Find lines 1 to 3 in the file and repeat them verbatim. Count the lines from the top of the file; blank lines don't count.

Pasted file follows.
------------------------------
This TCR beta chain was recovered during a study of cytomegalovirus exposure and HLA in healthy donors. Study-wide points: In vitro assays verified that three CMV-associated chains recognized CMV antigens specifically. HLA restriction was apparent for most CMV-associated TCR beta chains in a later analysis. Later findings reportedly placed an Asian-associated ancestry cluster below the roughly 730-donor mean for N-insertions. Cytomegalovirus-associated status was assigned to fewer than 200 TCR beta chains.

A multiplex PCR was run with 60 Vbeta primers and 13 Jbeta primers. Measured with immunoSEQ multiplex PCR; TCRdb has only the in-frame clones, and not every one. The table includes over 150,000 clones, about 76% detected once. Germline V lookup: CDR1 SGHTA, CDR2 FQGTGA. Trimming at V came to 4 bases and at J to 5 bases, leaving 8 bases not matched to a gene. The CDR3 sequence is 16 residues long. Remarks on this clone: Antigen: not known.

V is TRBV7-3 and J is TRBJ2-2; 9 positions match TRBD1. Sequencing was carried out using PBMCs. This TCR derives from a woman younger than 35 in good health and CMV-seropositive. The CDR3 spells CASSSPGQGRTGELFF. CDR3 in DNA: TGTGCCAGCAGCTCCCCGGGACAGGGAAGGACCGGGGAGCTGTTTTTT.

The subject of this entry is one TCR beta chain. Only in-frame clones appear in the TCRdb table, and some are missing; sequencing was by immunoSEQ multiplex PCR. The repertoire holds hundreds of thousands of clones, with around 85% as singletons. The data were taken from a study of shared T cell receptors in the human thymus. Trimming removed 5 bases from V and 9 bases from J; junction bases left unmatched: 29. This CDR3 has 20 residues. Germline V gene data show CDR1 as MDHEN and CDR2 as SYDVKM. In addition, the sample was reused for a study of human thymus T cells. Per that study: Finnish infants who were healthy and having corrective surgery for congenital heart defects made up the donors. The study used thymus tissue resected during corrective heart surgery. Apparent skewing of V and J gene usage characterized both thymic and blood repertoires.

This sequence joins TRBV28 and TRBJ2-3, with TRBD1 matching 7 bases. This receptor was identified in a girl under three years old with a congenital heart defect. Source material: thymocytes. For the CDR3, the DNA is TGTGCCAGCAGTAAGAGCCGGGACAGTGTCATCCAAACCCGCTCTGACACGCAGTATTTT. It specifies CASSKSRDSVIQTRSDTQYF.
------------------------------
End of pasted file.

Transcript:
This TCR beta chain was recovered during a study of cytomegalovirus exposure and HLA in healthy donors. Study-wide points: In vitro assays verified that three CMV-associated chains recognized CMV antigens specifically. HLA restriction was apparent for most CMV-associated TCR beta chains in a later analysis. Later findings reportedly placed an Asian-associated ancestry cluster below the roughly 730-donor mean for N-insertions. Cytomegalovirus-associated status was assigned to fewer than 200 TCR beta chains.

A multiplex PCR was run with 60 Vbeta primers and 13 Jbeta primers. Measured with immunoSEQ multiplex PCR; TCRdb has only the in-frame clones, and not every one. The table includes over 150,000 clones, about 76% detected once. Germline V lookup: CDR1 SGHTA, CDR2 FQGTGA. Trimming at V came to 4 bases and at J to 5 bases, leaving 8 bases not matched to a gene. The CDR3 sequence is 16 residues long. Remarks on this clone: Antigen: not known.

V is TRBV7-3 and J is TRBJ2-2; 9 positions match TRBD1. Sequencing was carried out using PBMCs. This TCR derives from a woman younger than 35 in good health and CMV-seropositive. The CDR3 spells CASSSPGQGRTGELFF. CDR3 in DNA: TGTGCCAGCAGCTCCCCGGGACAGGGAAGGACCGGGGAGCTGTTTTTT.